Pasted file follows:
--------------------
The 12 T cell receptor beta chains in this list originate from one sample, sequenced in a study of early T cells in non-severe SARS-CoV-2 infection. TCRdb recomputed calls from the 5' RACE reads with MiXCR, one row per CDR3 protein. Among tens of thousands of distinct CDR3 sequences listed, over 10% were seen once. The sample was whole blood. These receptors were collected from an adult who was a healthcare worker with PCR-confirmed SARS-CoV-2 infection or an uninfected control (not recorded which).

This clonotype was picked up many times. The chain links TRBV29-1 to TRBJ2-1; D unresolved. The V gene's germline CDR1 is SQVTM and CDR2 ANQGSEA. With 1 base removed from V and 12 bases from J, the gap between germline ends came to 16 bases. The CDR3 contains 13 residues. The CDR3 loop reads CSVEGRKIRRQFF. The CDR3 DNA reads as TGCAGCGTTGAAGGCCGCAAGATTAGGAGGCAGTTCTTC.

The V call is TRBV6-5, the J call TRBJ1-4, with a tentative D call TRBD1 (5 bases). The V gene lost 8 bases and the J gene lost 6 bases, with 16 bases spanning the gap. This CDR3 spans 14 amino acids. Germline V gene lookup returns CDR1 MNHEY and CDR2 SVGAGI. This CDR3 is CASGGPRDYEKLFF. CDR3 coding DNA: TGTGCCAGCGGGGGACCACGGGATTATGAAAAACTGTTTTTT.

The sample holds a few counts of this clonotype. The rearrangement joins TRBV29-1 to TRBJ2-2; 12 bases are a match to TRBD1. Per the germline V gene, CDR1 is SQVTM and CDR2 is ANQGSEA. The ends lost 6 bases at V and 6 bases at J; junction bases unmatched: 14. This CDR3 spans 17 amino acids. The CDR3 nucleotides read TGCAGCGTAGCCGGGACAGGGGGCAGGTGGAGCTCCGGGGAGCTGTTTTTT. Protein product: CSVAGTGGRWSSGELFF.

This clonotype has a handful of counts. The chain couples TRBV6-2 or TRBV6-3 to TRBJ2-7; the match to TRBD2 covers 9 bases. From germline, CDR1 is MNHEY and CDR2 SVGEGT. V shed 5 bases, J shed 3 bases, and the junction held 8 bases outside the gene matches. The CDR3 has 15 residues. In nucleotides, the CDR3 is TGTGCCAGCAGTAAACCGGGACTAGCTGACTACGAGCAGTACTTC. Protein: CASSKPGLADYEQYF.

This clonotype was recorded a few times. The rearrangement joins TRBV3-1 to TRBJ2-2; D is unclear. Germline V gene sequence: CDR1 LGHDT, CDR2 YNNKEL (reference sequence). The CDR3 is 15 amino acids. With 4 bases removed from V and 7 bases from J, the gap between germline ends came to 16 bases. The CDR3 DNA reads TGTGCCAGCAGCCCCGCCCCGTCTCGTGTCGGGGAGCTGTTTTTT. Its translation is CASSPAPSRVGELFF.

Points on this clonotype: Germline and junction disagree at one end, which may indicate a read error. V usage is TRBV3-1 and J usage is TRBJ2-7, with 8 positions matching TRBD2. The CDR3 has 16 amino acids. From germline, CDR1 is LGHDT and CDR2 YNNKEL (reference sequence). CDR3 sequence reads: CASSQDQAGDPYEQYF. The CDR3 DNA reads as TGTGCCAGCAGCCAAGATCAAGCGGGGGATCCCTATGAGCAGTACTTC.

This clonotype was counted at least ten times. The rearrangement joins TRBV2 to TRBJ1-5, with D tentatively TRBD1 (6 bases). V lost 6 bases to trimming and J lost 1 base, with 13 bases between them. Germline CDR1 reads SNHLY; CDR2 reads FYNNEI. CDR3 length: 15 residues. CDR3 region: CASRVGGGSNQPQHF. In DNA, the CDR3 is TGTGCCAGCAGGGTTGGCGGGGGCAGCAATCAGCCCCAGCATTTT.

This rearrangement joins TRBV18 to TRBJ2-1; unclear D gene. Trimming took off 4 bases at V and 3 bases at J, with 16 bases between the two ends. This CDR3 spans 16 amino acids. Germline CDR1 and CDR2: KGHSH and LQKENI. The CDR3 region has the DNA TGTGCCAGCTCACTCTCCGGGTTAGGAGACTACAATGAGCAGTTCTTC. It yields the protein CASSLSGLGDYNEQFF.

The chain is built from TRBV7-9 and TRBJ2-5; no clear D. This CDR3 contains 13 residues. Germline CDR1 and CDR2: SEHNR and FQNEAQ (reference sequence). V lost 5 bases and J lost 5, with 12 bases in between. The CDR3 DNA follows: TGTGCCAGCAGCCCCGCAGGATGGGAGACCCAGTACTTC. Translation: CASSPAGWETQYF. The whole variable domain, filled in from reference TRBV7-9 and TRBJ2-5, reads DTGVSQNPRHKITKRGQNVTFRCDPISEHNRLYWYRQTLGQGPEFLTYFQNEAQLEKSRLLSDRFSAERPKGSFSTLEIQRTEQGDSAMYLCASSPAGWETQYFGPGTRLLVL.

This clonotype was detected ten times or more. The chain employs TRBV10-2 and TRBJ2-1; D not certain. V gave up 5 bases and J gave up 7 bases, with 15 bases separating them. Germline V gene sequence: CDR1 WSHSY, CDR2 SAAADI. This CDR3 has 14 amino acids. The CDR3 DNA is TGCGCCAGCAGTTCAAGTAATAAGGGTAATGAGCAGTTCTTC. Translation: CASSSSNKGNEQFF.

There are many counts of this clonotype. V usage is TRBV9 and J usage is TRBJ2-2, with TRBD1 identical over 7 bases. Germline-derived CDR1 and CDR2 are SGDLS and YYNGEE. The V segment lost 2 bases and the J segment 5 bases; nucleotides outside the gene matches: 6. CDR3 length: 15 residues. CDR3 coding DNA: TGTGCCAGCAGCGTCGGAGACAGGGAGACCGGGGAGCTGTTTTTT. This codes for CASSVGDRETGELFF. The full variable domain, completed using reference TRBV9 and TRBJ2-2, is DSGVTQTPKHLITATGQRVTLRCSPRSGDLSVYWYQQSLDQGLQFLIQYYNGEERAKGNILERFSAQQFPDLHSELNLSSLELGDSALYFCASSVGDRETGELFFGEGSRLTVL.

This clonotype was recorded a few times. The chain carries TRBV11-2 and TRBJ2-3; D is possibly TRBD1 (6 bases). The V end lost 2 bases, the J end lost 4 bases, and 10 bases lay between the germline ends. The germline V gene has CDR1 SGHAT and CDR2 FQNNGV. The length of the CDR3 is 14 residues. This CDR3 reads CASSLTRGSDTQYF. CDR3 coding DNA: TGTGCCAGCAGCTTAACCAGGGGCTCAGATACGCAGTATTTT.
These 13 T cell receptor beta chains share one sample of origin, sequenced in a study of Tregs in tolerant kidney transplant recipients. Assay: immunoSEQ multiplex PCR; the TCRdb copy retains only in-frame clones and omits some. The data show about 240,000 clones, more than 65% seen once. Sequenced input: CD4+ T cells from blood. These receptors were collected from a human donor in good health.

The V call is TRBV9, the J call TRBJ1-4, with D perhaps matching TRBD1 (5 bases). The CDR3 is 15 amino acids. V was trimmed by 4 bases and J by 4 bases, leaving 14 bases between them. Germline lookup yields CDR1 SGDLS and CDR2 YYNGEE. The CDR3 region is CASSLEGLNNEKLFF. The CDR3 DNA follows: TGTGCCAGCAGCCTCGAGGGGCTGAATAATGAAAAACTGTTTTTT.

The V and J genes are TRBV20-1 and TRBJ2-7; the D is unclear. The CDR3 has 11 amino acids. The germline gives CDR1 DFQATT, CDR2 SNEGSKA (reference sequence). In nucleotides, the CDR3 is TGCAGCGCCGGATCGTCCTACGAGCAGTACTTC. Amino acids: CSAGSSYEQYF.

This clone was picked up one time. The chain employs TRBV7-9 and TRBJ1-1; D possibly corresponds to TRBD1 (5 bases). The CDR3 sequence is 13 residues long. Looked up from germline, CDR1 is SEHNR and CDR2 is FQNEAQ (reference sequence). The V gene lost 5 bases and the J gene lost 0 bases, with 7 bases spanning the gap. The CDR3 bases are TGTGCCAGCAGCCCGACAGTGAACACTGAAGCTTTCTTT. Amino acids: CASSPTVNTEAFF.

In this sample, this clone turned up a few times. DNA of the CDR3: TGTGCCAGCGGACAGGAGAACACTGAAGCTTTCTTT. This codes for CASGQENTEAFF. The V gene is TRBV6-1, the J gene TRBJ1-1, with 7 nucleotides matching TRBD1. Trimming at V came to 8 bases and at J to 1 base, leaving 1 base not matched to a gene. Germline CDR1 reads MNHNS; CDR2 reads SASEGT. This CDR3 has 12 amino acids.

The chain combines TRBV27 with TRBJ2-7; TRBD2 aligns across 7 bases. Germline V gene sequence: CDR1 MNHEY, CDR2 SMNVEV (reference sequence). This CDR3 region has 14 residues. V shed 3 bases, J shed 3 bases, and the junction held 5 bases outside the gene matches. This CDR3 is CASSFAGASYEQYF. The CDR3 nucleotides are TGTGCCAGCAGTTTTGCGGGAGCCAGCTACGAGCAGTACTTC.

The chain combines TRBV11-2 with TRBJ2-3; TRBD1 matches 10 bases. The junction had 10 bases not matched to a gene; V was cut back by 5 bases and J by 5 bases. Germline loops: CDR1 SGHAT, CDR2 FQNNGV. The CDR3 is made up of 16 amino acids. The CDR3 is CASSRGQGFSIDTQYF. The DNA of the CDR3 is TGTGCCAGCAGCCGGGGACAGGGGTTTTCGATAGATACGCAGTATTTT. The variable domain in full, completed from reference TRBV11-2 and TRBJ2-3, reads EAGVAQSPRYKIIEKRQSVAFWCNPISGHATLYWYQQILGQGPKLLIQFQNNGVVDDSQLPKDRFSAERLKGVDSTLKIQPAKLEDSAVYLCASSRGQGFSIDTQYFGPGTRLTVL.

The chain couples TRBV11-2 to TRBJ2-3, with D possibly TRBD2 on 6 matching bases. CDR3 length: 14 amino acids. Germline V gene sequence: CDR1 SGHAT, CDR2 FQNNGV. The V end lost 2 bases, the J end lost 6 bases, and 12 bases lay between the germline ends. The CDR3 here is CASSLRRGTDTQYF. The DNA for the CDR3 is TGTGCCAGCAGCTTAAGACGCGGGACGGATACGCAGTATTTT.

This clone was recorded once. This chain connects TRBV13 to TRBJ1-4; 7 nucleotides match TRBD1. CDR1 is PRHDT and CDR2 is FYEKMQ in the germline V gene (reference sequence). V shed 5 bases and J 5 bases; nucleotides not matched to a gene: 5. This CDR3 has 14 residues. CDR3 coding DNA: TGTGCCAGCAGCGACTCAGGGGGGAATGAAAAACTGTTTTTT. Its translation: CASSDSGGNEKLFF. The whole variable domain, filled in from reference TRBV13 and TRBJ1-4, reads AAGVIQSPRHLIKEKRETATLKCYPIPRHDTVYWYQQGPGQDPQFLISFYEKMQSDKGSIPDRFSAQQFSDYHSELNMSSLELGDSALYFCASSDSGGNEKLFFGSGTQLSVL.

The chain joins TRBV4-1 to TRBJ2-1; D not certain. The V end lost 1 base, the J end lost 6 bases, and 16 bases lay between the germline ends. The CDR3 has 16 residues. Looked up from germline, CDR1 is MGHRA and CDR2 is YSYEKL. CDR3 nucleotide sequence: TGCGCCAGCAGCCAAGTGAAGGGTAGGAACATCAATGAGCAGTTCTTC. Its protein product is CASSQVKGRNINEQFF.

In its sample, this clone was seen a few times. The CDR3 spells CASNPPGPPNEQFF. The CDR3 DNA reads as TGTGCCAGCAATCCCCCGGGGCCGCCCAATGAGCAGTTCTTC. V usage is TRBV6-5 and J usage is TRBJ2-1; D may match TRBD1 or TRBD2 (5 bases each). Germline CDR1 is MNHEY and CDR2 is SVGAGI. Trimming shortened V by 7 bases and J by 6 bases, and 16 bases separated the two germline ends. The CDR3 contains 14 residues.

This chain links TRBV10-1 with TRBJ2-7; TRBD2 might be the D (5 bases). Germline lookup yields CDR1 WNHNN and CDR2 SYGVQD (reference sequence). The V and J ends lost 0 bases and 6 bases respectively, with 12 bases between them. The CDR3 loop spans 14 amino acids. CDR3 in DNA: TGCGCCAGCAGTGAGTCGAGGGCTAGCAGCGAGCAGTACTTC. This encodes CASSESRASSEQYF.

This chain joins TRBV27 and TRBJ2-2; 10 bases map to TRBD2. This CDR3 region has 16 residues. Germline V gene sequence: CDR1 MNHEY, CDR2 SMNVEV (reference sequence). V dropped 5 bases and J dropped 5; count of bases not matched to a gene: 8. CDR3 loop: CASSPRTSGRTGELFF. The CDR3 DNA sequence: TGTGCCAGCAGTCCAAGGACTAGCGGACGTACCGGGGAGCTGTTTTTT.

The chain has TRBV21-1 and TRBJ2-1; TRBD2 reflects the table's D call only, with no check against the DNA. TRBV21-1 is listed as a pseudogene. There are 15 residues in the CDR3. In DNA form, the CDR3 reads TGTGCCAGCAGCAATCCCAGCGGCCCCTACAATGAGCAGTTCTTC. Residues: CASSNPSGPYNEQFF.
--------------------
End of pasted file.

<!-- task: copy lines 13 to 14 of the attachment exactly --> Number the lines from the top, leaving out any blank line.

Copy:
This clonotype was recorded a few times. The chain carries TRBV11-2 and TRBJ2-3; D is possibly TRBD1 (6 bases). The V end lost 2 bases, the J end lost 4 bases, and 10 bases lay between the germline ends. The germline V gene has CDR1 SGHAT and CDR2 FQNNGV. The length of the CDR3 is 14 residues. This CDR3 reads CASSLTRGSDTQYF. CDR3 coding DNA: TGTGCCAGCAGCTTAACCAGGGGCTCAGATACGCAGTATTTT.
These 13 T cell receptor beta chains share one sample of origin, sequenced in a study of Tregs in tolerant kidney transplant recipients. Assay: immunoSEQ multiplex PCR; the TCRdb copy retains only in-frame clones and omits some. The data show about 240,000 clones, more than 65% seen once. Sequenced input: CD4+ T cells from blood. These receptors were collected from a human donor in good health.